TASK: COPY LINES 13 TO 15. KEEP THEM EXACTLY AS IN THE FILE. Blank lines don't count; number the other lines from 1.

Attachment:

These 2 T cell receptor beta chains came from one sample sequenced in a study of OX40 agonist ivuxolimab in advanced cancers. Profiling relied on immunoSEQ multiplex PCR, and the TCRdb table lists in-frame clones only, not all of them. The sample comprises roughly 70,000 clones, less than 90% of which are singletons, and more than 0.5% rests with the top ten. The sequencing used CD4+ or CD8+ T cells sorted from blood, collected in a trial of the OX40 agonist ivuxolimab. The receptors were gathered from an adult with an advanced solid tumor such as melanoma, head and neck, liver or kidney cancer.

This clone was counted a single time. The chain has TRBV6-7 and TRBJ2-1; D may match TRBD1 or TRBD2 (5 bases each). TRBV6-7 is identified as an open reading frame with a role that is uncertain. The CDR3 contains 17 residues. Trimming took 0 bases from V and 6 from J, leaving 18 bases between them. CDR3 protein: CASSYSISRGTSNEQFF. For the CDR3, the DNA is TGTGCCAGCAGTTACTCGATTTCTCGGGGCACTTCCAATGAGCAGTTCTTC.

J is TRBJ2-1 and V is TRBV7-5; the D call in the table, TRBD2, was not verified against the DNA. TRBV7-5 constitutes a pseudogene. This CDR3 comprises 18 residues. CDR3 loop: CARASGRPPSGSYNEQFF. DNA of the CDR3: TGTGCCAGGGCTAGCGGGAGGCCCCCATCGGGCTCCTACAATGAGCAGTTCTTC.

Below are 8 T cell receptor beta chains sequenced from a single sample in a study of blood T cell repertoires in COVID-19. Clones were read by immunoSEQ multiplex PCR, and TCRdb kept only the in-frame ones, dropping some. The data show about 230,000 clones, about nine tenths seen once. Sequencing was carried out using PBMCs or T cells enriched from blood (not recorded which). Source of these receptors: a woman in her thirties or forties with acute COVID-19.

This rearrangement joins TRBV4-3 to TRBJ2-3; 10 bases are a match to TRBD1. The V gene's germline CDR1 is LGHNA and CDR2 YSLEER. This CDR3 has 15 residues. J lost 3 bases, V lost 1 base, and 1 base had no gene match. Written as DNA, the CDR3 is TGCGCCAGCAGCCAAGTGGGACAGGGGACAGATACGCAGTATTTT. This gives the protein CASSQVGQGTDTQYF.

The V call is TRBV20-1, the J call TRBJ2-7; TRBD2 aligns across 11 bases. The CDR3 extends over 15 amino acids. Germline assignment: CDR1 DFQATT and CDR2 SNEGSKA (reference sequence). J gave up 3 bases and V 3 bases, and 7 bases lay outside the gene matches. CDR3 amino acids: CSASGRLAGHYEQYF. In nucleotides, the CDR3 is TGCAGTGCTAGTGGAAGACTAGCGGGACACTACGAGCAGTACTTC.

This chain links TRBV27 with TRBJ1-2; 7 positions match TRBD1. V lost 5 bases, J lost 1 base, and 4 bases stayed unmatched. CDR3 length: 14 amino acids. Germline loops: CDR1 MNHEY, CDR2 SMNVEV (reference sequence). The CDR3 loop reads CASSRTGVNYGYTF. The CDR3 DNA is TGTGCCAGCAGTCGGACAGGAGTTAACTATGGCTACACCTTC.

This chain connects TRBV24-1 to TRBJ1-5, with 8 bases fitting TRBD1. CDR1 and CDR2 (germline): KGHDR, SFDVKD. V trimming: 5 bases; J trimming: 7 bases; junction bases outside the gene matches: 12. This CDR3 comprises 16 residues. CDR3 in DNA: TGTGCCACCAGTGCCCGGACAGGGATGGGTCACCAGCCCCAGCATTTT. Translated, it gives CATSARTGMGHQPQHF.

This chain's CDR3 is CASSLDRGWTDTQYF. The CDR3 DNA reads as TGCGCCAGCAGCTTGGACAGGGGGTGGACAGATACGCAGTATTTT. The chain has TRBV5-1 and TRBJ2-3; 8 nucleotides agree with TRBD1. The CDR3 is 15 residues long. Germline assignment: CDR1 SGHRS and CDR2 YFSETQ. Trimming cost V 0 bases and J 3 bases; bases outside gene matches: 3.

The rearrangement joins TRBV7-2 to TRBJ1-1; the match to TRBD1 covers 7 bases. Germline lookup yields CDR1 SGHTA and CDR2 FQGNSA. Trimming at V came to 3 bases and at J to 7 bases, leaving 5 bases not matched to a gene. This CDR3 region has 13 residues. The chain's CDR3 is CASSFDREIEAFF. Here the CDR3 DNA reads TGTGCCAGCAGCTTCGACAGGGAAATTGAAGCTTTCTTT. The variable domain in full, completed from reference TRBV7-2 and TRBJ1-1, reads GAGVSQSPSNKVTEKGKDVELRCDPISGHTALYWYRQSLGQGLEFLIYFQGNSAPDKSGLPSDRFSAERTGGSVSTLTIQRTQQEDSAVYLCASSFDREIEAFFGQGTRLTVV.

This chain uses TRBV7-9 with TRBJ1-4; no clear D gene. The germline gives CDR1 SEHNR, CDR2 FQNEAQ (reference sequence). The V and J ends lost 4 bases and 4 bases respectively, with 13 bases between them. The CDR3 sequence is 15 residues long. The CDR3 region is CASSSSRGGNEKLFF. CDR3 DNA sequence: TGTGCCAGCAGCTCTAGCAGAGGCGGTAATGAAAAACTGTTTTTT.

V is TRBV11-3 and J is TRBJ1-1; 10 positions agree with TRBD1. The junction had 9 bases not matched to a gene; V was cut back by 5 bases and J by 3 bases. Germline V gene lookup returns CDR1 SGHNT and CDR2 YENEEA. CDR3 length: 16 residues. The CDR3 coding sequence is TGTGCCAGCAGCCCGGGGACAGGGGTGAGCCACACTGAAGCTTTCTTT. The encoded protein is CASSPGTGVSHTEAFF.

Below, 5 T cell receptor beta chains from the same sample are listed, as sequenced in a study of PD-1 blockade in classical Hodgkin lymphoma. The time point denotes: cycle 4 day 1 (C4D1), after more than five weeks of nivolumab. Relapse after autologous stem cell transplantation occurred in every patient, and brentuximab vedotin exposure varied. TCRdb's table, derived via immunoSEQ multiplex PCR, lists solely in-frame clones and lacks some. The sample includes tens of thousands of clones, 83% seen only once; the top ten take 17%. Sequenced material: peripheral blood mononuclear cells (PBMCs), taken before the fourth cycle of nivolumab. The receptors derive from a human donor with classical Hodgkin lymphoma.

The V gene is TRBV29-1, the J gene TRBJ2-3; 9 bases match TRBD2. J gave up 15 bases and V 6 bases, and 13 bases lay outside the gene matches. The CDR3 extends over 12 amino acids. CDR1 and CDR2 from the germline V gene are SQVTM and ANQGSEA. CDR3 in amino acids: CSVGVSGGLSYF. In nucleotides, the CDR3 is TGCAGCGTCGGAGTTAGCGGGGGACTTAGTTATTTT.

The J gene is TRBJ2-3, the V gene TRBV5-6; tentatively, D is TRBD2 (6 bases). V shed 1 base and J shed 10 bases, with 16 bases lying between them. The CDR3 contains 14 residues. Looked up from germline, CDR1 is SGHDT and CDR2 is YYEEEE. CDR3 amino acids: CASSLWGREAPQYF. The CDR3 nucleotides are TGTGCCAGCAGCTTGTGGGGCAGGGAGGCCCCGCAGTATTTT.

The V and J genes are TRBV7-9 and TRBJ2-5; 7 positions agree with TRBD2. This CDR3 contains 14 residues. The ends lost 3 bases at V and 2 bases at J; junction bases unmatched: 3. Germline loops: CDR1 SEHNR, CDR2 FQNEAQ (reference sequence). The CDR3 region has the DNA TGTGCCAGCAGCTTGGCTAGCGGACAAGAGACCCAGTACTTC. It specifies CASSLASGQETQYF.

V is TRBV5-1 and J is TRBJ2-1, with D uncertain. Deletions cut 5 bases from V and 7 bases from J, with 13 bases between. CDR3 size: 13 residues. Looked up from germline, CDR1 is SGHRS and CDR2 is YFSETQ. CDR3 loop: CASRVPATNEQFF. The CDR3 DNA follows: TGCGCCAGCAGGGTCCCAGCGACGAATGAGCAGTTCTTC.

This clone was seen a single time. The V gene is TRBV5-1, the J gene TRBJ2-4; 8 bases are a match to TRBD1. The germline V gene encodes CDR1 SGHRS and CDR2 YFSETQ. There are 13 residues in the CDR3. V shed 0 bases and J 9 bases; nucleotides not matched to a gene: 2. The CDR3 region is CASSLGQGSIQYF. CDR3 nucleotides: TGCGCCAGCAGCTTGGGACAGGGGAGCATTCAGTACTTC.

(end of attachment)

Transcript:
Below, 5 T cell receptor beta chains from the same sample are listed, as sequenced in a study of PD-1 blockade in classical Hodgkin lymphoma. The time point denotes: cycle 4 day 1 (C4D1), after more than five weeks of nivolumab. Relapse after autologous stem cell transplantation occurred in every patient, and brentuximab vedotin exposure varied. TCRdb's table, derived via immunoSEQ multiplex PCR, lists solely in-frame clones and lacks some. The sample includes tens of thousands of clones, 83% seen only once; the top ten take 17%. Sequenced material: peripheral blood mononuclear cells (PBMCs), taken before the fourth cycle of nivolumab. The receptors derive from a human donor with classical Hodgkin lymphoma.

The V gene is TRBV29-1, the J gene TRBJ2-3; 9 bases match TRBD2. J gave up 15 bases and V 6 bases, and 13 bases lay outside the gene matches. The CDR3 extends over 12 amino acids. CDR1 and CDR2 from the germline V gene are SQVTM and ANQGSEA. CDR3 in amino acids: CSVGVSGGLSYF. In nucleotides, the CDR3 is TGCAGCGTCGGAGTTAGCGGGGGACTTAGTTATTTT.

The J gene is TRBJ2-3, the V gene TRBV5-6; tentatively, D is TRBD2 (6 bases). V shed 1 base and J shed 10 bases, with 16 bases lying between them. The CDR3 contains 14 residues. Looked up from germline, CDR1 is SGHDT and CDR2 is YYEEEE. CDR3 amino acids: CASSLWGREAPQYF. The CDR3 nucleotides are TGTGCCAGCAGCTTGTGGGGCAGGGAGGCCCCGCAGTATTTT.